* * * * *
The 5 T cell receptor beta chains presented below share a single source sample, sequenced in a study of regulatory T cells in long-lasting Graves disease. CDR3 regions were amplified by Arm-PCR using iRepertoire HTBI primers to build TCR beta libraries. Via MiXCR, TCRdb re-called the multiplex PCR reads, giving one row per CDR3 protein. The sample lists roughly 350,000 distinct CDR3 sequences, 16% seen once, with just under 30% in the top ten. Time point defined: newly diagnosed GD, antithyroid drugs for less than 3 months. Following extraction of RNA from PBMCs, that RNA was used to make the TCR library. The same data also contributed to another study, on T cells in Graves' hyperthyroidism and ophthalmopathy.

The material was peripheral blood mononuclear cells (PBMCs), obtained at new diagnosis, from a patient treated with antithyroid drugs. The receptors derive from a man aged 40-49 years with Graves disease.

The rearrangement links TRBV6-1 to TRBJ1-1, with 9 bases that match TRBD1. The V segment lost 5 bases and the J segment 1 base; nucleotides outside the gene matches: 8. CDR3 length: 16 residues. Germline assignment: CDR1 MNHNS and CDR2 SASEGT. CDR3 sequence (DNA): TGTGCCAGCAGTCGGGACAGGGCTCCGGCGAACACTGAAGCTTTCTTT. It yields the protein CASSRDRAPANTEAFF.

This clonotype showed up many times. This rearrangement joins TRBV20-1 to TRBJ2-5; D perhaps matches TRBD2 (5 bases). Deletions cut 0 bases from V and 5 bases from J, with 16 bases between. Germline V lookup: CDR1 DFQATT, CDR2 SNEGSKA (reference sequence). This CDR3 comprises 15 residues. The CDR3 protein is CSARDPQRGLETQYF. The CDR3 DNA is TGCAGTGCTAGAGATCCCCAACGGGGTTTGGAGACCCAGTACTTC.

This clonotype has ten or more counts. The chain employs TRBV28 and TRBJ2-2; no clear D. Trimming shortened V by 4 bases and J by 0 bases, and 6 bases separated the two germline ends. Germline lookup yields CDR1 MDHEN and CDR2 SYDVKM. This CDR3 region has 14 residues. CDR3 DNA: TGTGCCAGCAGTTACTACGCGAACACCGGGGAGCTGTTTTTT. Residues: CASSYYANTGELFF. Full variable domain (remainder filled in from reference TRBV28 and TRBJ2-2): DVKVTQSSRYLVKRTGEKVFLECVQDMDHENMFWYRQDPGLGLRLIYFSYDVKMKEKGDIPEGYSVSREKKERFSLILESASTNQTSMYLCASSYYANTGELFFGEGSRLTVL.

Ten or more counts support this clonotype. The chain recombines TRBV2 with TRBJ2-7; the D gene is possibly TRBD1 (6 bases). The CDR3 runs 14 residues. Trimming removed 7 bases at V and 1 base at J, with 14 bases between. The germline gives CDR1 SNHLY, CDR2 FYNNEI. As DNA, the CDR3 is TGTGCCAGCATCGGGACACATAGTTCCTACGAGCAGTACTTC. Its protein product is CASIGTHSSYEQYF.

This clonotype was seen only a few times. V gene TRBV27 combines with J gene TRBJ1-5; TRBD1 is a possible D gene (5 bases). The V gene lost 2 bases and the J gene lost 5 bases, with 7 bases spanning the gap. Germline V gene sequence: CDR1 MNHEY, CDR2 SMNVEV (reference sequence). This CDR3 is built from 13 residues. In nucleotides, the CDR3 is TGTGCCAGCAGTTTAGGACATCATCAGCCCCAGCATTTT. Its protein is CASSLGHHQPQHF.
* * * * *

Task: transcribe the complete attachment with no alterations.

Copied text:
The 5 T cell receptor beta chains presented below share a single source sample, sequenced in a study of regulatory T cells in long-lasting Graves disease. CDR3 regions were amplified by Arm-PCR using iRepertoire HTBI primers to build TCR beta libraries. Via MiXCR, TCRdb re-called the multiplex PCR reads, giving one row per CDR3 protein. The sample lists roughly 350,000 distinct CDR3 sequences, 16% seen once, with just under 30% in the top ten. Time point defined: newly diagnosed GD, antithyroid drugs for less than 3 months. Following extraction of RNA from PBMCs, that RNA was used to make the TCR library. The same data also contributed to another study, on T cells in Graves' hyperthyroidism and ophthalmopathy.

The material was peripheral blood mononuclear cells (PBMCs), obtained at new diagnosis, from a patient treated with antithyroid drugs. The receptors derive from a man aged 40-49 years with Graves disease.

The rearrangement links TRBV6-1 to TRBJ1-1, with 9 bases that match TRBD1. The V segment lost 5 bases and the J segment 1 base; nucleotides outside the gene matches: 8. CDR3 length: 16 residues. Germline assignment: CDR1 MNHNS and CDR2 SASEGT. CDR3 sequence (DNA): TGTGCCAGCAGTCGGGACAGGGCTCCGGCGAACACTGAAGCTTTCTTT. It yields the protein CASSRDRAPANTEAFF.

This clonotype showed up many times. This rearrangement joins TRBV20-1 to TRBJ2-5; D perhaps matches TRBD2 (5 bases). Deletions cut 0 bases from V and 5 bases from J, with 16 bases between. Germline V lookup: CDR1 DFQATT, CDR2 SNEGSKA (reference sequence). This CDR3 comprises 15 residues. The CDR3 protein is CSARDPQRGLETQYF. The CDR3 DNA is TGCAGTGCTAGAGATCCCCAACGGGGTTTGGAGACCCAGTACTTC.

This clonotype has ten or more counts. The chain employs TRBV28 and TRBJ2-2; no clear D. Trimming shortened V by 4 bases and J by 0 bases, and 6 bases separated the two germline ends. Germline lookup yields CDR1 MDHEN and CDR2 SYDVKM. This CDR3 region has 14 residues. CDR3 DNA: TGTGCCAGCAGTTACTACGCGAACACCGGGGAGCTGTTTTTT. Residues: CASSYYANTGELFF. Full variable domain (remainder filled in from reference TRBV28 and TRBJ2-2): DVKVTQSSRYLVKRTGEKVFLECVQDMDHENMFWYRQDPGLGLRLIYFSYDVKMKEKGDIPEGYSVSREKKERFSLILESASTNQTSMYLCASSYYANTGELFFGEGSRLTVL.

Ten or more counts support this clonotype. The chain recombines TRBV2 with TRBJ2-7; the D gene is possibly TRBD1 (6 bases). The CDR3 runs 14 residues. Trimming removed 7 bases at V and 1 base at J, with 14 bases between. The germline gives CDR1 SNHLY, CDR2 FYNNEI. As DNA, the CDR3 is TGTGCCAGCATCGGGACACATAGTTCCTACGAGCAGTACTTC. Its protein product is CASIGTHSSYEQYF.

This clonotype was seen only a few times. V gene TRBV27 combines with J gene TRBJ1-5; TRBD1 is a possible D gene (5 bases). The V gene lost 2 bases and the J gene lost 5 bases, with 7 bases spanning the gap. Germline V gene sequence: CDR1 MNHEY, CDR2 SMNVEV (reference sequence). This CDR3 is built from 13 residues. In nucleotides, the CDR3 is TGTGCCAGCAGTTTAGGACATCATCAGCCCCAGCATTTT. Its protein is CASSLGHHQPQHF.